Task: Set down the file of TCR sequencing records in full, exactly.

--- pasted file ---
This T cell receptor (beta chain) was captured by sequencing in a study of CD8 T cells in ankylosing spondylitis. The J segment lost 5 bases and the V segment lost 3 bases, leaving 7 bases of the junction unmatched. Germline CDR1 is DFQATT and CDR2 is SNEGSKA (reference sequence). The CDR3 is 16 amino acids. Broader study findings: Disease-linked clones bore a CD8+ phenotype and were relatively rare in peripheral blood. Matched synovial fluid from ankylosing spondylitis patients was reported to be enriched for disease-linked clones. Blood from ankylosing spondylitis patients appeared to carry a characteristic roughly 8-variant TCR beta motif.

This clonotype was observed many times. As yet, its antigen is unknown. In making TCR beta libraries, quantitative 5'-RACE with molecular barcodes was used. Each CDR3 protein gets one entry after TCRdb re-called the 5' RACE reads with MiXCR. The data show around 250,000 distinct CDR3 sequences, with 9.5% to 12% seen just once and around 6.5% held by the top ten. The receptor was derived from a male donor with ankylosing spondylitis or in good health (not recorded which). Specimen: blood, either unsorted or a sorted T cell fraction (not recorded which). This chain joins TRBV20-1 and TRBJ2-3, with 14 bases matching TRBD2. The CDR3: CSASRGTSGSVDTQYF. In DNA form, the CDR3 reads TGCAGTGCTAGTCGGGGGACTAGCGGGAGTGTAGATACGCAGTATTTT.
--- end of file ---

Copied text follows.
This T cell receptor (beta chain) was captured by sequencing in a study of CD8 T cells in ankylosing spondylitis. The J segment lost 5 bases and the V segment lost 3 bases, leaving 7 bases of the junction unmatched. Germline CDR1 is DFQATT and CDR2 is SNEGSKA (reference sequence). The CDR3 is 16 amino acids. Broader study findings: Disease-linked clones bore a CD8+ phenotype and were relatively rare in peripheral blood. Matched synovial fluid from ankylosing spondylitis patients was reported to be enriched for disease-linked clones. Blood from ankylosing spondylitis patients appeared to carry a characteristic roughly 8-variant TCR beta motif.

This clonotype was observed many times. As yet, its antigen is unknown. In making TCR beta libraries, quantitative 5'-RACE with molecular barcodes was used. Each CDR3 protein gets one entry after TCRdb re-called the 5' RACE reads with MiXCR. The data show around 250,000 distinct CDR3 sequences, with 9.5% to 12% seen just once and around 6.5% held by the top ten. The receptor was derived from a male donor with ankylosing spondylitis or in good health (not recorded which). Specimen: blood, either unsorted or a sorted T cell fraction (not recorded which). This chain joins TRBV20-1 and TRBJ2-3, with 14 bases matching TRBD2. The CDR3: CSASRGTSGSVDTQYF. In DNA form, the CDR3 reads TGCAGTGCTAGTCGGGGGACTAGCGGGAGTGTAGATACGCAGTATTTT.